Home / Simple Food / Special events / Picnic / Pate & being a good meat eater

Pate & being a good meat eater

The desquishous Grand Marnier pate recipe is below. I love, love, love this dish and make it every year throughout the silly season. It’s a great thing to take to parties, as a little gift or save all for yourself. It does make me giggle when I see how expensive those fancy little pots of pate are when it’s so cheap to make.

I eat pate with homemade soda bread, carrot sticks and crackers made from old wraps and Lebanese bread. Grand marnier pate recipe | Blah Blah Magazine

I’m not a vegetarian

I don’t think I ever will be, but I don’t want to feel guilty, either. Guilt is useless and achieves nothing, so I’ve been trying to wrestle this one over the years. 

I love the concept of vegetarianism, because it’s a good ethical way to live and it’s so much better for our environment and food security, but I also love bacon. Oh, and steak. Oh, and slow cooked lamb. Oh, and pulled pork and am too lazy to manage my iron intake, so I don’t want to give up meat. Instead, I’ve been trying to come up with ways to be a good meat eater.

I’d love to know your thoughts.

1. Being grateful
If I eat meat, I think I aught to acknowledge that an animal has given up its life for me, which is a privilege and the greatest gift, because then I respect the meat more and am less likely to waste it.  When I was a teenager, with dyed black hair and matching ragged clothes, trying to look gaunt while shoveling a steak down as fast as I could, because my friend and I were rushing off to stand in a noisy room with lots of other people also trying to look miserable,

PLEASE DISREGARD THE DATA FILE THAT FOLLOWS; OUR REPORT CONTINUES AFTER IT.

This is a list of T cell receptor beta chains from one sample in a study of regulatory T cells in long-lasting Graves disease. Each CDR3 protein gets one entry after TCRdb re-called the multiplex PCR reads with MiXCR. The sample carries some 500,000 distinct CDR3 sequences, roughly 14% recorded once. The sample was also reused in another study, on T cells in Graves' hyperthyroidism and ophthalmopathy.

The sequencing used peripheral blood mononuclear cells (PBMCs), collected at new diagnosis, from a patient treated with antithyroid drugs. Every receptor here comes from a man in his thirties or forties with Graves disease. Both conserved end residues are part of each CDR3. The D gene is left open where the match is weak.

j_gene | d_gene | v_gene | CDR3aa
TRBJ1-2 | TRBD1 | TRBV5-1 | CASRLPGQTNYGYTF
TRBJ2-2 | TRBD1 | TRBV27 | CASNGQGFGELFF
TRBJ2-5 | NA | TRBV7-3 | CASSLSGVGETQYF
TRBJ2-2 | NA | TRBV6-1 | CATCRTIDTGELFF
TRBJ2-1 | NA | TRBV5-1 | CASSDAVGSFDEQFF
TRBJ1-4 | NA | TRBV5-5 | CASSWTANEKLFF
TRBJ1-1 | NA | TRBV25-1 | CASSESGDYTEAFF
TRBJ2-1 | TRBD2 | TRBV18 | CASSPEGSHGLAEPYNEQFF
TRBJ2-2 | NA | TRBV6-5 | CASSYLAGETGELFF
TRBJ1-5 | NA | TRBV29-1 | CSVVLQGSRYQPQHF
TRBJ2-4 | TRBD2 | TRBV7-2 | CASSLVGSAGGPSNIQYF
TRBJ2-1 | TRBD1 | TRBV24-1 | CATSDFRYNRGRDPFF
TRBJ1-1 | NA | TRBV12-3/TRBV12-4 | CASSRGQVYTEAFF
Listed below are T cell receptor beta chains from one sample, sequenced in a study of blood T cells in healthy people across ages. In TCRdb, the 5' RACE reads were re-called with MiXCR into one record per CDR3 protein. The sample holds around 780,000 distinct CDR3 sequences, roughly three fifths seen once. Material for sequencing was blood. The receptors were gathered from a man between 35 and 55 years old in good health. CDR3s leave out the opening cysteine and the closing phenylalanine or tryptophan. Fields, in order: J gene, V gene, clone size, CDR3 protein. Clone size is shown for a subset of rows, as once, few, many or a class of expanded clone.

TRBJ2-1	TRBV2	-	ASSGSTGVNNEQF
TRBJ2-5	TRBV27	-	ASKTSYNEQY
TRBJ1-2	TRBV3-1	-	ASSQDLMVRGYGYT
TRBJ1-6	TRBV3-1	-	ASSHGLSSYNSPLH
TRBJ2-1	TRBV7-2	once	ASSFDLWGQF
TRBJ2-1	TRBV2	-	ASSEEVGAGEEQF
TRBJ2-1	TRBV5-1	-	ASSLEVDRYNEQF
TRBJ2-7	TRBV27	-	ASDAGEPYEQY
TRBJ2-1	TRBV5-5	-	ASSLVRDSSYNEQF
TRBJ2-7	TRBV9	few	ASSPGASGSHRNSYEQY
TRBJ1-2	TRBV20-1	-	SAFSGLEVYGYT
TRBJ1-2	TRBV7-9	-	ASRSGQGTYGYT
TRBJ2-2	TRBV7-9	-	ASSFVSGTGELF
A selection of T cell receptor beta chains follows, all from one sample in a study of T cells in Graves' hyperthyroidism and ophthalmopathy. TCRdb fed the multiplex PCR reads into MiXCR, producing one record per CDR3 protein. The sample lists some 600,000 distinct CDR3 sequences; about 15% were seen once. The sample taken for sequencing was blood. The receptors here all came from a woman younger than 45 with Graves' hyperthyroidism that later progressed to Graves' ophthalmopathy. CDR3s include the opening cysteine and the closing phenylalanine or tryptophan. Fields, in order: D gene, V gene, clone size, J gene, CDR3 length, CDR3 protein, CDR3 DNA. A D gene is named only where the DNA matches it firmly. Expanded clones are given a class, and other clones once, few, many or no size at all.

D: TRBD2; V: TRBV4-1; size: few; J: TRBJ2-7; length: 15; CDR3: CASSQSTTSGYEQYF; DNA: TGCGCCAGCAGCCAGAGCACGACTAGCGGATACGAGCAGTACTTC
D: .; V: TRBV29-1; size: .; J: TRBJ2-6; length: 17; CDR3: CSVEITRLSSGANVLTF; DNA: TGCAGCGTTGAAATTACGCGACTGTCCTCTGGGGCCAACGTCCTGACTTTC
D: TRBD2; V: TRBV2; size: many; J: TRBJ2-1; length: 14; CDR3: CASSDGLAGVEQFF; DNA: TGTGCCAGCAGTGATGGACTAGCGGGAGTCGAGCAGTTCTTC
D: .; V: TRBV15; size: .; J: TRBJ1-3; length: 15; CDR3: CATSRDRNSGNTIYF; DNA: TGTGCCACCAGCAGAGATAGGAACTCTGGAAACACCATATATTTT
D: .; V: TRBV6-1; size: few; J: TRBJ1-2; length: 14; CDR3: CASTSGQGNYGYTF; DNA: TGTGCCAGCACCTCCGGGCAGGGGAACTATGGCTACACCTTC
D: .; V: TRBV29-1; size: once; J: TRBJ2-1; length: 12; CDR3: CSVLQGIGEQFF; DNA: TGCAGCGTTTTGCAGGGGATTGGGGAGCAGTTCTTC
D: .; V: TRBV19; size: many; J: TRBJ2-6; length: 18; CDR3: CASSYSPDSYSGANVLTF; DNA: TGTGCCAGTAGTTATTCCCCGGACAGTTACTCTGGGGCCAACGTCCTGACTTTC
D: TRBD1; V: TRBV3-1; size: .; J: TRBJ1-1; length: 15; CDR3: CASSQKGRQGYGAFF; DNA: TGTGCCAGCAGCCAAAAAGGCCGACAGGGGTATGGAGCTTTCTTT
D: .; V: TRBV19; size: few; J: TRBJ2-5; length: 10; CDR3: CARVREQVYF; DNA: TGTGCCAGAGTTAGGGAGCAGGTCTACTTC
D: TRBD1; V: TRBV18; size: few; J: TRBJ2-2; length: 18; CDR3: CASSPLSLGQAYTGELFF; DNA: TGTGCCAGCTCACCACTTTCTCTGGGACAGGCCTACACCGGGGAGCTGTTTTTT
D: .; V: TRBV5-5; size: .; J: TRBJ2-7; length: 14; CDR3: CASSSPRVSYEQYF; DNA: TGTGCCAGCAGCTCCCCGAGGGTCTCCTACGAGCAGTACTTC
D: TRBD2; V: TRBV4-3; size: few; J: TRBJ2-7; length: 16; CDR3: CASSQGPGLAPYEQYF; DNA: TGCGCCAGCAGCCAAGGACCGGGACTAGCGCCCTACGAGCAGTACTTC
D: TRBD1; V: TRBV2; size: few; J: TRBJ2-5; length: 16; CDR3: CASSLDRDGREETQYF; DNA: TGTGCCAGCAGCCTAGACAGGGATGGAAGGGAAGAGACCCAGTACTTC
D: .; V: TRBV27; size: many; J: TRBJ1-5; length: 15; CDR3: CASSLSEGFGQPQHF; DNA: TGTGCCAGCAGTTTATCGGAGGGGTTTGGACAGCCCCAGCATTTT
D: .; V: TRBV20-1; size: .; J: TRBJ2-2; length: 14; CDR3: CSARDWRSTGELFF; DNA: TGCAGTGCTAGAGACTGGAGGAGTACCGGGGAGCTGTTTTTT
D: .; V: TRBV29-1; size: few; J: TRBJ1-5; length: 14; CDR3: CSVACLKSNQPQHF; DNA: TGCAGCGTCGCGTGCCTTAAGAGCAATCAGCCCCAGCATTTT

my friend’s mother said, ‘Slow down and appreciate that steak, the beef was years in the making.’

I’m not saying this to beat myself up, but rather to appreciate the life cycle. Things die, sometimes so others may live. To me, it’s a bit like accepting the shadowy side of myself, the cranky cow who would probably bop some clown to death with a squeaky toy if it meant saving my baby.

2. Choose quality over quantity
It’s wonderful we’re all starting to ask where and how the animal was farmed. It makes me happy that there seem to be some changes in what’s available, in terms of ethical meat, even at the supermarket.

It costs more to buy ethical meat, but I’m a cheapskate and buy less meat or cheaper cuts, besides those cheaper cuts are often tastier, anyway.

3. Eating more vegetables and less meat
It’s good for our health and environment to eat smaller portions of meat with lots of vegetables. I’ve been trying to cut our family’s meat consumption in half, but don’t tel my husband 😉 One trick that has really helped is to serve the vegetables first. The family fills up on greens while they’re hungry and magically we eat less meat. I’d love to know what tricks you use.

4. Eat all of the animal
This is the one I find hardest. Yes, it’s good for our health to eat offal, it’s an economical way to eat, it means we are able to source more meals from one animal and this in turn is better for our health, the environment and food security. But offal is awful! Okay, I’m slowly trying things I thought I hated and they’re actually pretty good, but I’m still unsure.

So, help me out, tell me what are your favourite organ meat dishes? I need help!

In the meantime, here is an offal dish I’ve never ever had a problem with and always love, especially during the silly season. Below I have listed the standard cook top recipe and the thermal food processor recipe too.

Thank you Oz Cook for loaning me the MyCook to review

Grand Marnier pâté
A fresh orange tasting pâté that's quick and easy to make.
Write a review
Print
Ingredients
  1. 650 g/ 23 oz very fresh chicken livers, preferably organic
  2. A few stems of thyme, optional
  3. 1 cup milk
  4. 200 g/ 7 oz butter
  5. 70 g/ 2.5 oz or about 4 eschallots or small onions
  6. 100 g/ 3.5 oz bacon
  7. 2 tablespoons Grand Marnier or Cointreau